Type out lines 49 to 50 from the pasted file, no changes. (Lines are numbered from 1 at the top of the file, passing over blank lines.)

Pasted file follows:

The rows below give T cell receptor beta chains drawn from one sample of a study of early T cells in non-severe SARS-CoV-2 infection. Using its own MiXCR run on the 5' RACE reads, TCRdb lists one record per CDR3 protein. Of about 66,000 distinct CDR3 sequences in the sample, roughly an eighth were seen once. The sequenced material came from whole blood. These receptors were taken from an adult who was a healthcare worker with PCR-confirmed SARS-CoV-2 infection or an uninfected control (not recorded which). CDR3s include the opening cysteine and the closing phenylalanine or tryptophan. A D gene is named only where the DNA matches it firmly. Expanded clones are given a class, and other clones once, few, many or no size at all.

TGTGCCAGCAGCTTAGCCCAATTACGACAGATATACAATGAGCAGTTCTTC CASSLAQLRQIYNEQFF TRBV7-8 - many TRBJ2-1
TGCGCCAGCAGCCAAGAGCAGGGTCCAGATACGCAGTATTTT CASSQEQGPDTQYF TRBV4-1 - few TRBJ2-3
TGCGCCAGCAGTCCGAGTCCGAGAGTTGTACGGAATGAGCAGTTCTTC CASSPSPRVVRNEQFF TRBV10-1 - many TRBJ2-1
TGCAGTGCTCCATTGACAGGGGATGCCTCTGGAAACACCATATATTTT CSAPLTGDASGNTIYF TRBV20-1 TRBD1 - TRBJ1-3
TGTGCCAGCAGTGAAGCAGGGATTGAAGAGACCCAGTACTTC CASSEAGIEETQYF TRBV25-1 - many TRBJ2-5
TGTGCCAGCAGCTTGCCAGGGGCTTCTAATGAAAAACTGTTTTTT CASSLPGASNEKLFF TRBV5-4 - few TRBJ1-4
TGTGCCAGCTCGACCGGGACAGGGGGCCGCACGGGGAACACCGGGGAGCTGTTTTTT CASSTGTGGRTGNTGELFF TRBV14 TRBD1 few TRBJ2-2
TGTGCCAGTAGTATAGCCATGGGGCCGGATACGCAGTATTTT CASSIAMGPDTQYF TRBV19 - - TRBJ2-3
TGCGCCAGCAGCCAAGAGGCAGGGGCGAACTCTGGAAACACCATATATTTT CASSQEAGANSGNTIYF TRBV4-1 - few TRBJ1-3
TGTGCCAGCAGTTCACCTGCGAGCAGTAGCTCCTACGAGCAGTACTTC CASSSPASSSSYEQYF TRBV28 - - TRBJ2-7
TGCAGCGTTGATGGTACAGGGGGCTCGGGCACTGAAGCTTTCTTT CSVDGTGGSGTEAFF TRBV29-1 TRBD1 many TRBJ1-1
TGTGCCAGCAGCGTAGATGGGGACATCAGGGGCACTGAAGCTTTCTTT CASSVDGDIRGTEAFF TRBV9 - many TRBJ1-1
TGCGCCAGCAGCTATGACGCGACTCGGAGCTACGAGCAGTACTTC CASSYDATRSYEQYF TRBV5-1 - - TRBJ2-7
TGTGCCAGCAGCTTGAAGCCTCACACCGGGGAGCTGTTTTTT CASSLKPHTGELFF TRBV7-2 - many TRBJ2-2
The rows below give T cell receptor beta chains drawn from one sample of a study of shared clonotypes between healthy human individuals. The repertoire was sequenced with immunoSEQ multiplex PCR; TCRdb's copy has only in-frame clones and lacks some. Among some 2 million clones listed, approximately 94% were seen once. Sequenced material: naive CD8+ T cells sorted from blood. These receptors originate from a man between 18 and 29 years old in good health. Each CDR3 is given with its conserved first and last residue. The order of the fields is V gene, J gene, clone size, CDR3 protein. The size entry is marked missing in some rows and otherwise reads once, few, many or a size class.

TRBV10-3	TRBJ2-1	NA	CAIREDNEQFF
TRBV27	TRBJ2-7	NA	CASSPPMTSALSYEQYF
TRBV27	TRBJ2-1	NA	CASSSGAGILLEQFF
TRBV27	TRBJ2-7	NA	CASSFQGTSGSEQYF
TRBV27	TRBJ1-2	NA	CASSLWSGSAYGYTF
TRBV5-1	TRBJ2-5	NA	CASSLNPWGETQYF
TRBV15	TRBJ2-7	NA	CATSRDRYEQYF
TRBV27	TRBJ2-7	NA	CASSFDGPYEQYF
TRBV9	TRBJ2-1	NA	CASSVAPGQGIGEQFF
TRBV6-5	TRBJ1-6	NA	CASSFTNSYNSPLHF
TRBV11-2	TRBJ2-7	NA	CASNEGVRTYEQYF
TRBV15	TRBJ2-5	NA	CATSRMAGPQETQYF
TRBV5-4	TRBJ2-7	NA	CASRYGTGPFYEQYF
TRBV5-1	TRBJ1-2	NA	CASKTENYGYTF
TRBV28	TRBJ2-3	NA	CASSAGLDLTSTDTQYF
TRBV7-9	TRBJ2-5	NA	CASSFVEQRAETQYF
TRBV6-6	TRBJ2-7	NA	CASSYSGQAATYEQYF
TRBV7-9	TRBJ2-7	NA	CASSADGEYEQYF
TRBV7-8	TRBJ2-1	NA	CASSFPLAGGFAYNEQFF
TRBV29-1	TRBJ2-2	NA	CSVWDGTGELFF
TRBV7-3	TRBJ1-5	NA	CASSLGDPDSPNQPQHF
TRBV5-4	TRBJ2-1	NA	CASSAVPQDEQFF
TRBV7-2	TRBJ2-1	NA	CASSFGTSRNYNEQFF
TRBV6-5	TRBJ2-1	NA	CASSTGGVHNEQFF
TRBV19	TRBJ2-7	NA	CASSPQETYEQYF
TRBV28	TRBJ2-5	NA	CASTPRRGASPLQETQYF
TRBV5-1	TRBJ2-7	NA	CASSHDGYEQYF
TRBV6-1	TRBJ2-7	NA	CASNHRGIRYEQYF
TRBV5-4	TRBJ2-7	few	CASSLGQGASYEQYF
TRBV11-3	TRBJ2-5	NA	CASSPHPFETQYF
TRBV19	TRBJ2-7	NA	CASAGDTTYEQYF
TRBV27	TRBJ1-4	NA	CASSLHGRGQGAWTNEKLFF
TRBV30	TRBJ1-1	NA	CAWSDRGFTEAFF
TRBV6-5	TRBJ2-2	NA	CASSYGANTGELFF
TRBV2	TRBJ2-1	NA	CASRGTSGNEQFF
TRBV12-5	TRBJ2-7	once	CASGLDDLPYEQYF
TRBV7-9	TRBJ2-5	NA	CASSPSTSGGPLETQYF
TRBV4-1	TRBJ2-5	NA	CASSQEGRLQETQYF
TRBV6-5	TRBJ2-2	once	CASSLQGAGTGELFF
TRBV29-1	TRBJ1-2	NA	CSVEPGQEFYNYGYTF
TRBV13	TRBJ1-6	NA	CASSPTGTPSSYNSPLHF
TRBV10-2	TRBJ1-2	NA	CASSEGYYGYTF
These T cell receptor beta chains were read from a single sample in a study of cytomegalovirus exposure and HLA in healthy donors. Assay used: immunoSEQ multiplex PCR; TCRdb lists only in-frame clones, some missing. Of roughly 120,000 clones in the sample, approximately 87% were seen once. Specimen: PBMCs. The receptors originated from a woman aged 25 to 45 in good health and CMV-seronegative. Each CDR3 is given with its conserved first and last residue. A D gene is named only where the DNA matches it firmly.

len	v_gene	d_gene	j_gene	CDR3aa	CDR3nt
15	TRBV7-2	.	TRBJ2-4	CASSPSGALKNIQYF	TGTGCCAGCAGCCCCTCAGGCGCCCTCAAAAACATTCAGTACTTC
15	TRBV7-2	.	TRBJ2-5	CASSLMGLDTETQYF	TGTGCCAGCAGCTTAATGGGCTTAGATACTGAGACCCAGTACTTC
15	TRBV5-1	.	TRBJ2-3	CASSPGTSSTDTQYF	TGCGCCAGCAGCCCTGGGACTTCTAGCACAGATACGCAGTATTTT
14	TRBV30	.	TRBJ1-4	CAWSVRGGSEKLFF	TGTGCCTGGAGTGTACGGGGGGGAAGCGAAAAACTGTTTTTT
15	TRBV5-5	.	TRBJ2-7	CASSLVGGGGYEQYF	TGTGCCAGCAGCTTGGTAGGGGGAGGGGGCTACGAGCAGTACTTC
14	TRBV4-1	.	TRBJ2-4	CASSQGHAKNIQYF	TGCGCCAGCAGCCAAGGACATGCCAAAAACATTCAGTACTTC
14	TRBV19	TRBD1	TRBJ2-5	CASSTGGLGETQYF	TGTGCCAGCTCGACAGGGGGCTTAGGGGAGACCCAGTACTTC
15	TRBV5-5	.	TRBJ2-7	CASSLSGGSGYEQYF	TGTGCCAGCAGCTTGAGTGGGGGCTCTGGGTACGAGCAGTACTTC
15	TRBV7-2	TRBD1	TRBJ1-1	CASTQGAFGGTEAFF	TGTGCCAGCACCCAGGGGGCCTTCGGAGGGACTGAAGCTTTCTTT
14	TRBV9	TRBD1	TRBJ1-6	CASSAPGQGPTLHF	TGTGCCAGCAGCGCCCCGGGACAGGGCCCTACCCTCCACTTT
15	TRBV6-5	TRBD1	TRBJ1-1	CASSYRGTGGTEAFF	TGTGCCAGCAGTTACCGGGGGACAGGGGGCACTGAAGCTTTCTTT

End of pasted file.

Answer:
TRBV30	TRBJ1-1	NA	CAWSDRGFTEAFF
TRBV6-5	TRBJ2-2	NA	CASSYGANTGELFF